in-everything-give-thanks-fall-printable-744x1024Thanksgiving can be a fun and stomach-filling holiday but having a Thankful Heart is a central Christian virtue to be continuously “fed.”

Here are some great quotes to ruminate on – so to speak!

“The worst moment for an atheist is when he has a profound sense of gratitude and has no one to thank.” ~Dante Gabriel Rosetti

“We ought to give thanks for all fortune (circumstances): if it is “good,” because it is good, if “bad” because it works in us patience, humility, and… the hope of our eternal country.”  ~C.S. Lewis

“To believe in Jesus Christ means to become thankful!” ~K. Barth

“I would maintain that thanks are the highest form of thought; and that gratitude is happiness doubled by wonder.” ~G.K. Chesterton

“The mark of mature spirituality Is Gratitude. The root of ‘thankful’ is ‘thought’” ~Kathleen Norris

“Joy is a heart full and a mind purified by gratitude.” ~Marietta McCarty

“Feeling gratitude and not expressing it is like wrapping a present and not giving it.”  ~William Arthur Ward

“Being a Christian doesn’t in any way lesson suffering; but rather enables us to face it, take it, work through it, and eventually to convert it.” ~Terry Waite (Anglican envoy who was held hostage for 4 years in Lebanon)

“The Holy Spirit is in the business of transforming circumstances into character.”

“Glory to God for all things.” ~John Chrysostom, last words

The recent sermon on the “Giving Thanks” disciplne is available here. 

“Giving thanks honors God, builds character and overflows in generosity.”

screwtapes-desktopMy son, Stephen, recently told me of a friend who is doing his doctorate on “The Happiness of God!” I thought of this as I was reading Psalm 16. It ends with a beautiful expression of the locus of true pleasure and happiness.

You make known to me the path of life;
in your presence there is fullness of joy;
At Your right hand are pleasures forevermore.
(Psalm 16:11, ESV)

With this Psalm obviously in mind, C.S. Lewis, in The Screwtape Letters, has the senior devil writing to his understudy, bemoaning the “unfair advantage” that God (his ‘Enemy’) has over the devils as they do their dark, inverted work:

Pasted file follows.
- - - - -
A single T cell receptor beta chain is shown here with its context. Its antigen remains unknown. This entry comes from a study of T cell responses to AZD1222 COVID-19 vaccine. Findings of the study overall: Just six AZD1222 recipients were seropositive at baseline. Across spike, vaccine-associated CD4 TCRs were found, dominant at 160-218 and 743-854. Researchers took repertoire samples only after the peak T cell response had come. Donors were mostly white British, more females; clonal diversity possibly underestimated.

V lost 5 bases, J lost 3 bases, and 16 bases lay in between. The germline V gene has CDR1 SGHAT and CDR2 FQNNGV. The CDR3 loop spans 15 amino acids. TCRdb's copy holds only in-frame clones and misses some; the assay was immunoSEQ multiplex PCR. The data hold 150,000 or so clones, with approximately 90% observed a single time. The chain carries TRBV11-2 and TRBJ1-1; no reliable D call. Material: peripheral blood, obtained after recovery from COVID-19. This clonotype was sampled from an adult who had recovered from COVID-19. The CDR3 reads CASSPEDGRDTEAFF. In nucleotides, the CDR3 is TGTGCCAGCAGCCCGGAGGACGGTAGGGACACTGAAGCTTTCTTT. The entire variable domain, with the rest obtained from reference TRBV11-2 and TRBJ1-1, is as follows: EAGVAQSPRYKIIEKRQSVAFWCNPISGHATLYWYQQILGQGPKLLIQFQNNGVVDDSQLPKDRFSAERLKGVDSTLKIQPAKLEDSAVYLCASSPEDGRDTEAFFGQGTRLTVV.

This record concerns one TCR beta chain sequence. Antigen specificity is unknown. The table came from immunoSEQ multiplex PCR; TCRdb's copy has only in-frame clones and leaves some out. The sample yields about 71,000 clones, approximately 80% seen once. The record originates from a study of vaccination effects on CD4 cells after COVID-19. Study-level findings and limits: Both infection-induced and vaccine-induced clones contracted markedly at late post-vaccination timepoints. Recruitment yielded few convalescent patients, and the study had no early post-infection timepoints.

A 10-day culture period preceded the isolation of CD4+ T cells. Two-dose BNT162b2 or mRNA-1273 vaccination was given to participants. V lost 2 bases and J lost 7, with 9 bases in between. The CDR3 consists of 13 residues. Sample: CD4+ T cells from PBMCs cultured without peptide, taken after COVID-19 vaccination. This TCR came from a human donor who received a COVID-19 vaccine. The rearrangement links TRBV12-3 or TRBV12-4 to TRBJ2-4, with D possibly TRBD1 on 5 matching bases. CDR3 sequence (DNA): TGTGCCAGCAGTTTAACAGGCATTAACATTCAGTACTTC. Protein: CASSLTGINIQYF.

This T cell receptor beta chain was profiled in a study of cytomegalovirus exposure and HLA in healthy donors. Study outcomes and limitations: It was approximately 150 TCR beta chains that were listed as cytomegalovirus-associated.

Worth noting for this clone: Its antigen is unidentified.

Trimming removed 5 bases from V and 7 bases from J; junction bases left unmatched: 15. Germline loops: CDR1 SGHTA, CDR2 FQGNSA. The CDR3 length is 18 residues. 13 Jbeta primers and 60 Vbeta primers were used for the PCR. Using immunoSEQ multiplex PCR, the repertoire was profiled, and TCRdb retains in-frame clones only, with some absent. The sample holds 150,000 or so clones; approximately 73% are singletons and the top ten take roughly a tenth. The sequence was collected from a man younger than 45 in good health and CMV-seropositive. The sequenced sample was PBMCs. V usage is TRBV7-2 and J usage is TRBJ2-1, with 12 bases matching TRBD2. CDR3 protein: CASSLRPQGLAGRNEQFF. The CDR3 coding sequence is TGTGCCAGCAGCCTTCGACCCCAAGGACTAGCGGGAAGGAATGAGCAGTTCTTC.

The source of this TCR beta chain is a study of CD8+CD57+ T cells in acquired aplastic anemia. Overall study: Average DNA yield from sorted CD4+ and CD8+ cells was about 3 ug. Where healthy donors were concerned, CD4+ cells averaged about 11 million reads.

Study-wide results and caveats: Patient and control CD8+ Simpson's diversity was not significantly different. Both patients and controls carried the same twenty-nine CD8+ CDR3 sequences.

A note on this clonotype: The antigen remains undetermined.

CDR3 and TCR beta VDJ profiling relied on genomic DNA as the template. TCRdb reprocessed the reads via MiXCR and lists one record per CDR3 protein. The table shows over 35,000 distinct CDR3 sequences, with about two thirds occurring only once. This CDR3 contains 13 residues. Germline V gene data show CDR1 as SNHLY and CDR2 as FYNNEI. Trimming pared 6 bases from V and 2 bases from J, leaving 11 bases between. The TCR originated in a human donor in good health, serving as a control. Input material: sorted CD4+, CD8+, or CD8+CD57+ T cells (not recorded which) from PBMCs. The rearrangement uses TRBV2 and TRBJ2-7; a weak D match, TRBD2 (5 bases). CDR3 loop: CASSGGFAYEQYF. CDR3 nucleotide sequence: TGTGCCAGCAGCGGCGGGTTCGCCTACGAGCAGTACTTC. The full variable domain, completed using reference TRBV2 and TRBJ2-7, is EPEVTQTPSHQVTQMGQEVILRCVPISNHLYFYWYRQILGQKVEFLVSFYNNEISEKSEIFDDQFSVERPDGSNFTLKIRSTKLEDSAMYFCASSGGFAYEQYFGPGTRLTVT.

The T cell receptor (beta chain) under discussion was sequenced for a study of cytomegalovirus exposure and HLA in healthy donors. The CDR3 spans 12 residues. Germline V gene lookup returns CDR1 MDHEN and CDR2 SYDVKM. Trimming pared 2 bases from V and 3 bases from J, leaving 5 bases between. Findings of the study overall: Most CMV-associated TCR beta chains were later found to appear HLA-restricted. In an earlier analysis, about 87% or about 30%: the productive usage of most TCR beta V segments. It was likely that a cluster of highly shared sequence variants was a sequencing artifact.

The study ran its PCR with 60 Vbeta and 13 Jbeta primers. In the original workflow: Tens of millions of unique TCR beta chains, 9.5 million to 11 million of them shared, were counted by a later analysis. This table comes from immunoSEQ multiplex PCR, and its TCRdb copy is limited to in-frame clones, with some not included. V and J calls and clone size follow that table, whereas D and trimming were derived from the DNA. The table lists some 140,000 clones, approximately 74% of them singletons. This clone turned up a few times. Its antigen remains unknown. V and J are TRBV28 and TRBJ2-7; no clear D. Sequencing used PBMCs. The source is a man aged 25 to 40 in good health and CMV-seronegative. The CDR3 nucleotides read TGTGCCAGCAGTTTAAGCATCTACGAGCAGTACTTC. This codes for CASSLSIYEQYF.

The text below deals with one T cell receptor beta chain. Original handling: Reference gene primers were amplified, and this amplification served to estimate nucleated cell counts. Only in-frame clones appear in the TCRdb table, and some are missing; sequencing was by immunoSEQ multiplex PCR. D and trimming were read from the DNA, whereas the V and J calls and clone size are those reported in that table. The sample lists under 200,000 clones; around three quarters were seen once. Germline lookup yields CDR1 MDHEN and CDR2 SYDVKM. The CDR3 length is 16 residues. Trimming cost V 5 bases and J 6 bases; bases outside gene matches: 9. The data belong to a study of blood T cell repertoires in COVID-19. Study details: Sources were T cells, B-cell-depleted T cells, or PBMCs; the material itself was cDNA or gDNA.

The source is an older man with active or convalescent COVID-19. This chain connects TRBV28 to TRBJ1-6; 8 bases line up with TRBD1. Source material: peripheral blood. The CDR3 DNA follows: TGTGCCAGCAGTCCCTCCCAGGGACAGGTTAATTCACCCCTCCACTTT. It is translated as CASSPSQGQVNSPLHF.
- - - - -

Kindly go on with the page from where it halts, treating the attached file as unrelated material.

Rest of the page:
He (God) is a hedonist at heart. All those fasts and vigils and stakes and crosses are only a façade. Or only like foam on the sea shore. Out at sea, out in His sea, there is pleasure, and more pleasure. He makes no secret of it; at His right hand are ‘pleasures for evermore’. Ugh! I don’t think He has the least inkling of that high and austere mystery to which we rise in the ‘Miserific’ Vision. He’s vulgar, Wormwood… He has filled His world full of pleasures. There are things for humans to do all day long without His minding in the least—sleeping, washing, eating, drinking, making love, playing, praying, working, Everything has to be twisted before it’s any use to us. We fight under cruel disadvantages. Nothing is naturally on our side.

There’s no real pleasure on ‘the dark side!’

Q – Are you believing any devilish lies about pleasure?

wendell_berry-247x300 copyWendell Berry is one of my favorite poets. For 35 years he has been writing what he calls Sabbath Poems. They are crafted mostly outdoors; on-foot walking his beloved Kentucky hill farm on Sundays. He has published some of these in different poetry volumes, the first of which was A Timbered Choir (1979-97). Now, he has two new poetry collections, one this dayof which is dedicated solely to his Sabbath poems. It’s titled This Day: Collected and New Sabbath Poems.

The introduction is a beautiful essay on the importance of Sabbath.

I deeply enjoyed reading it on my ‘sabbath’ today: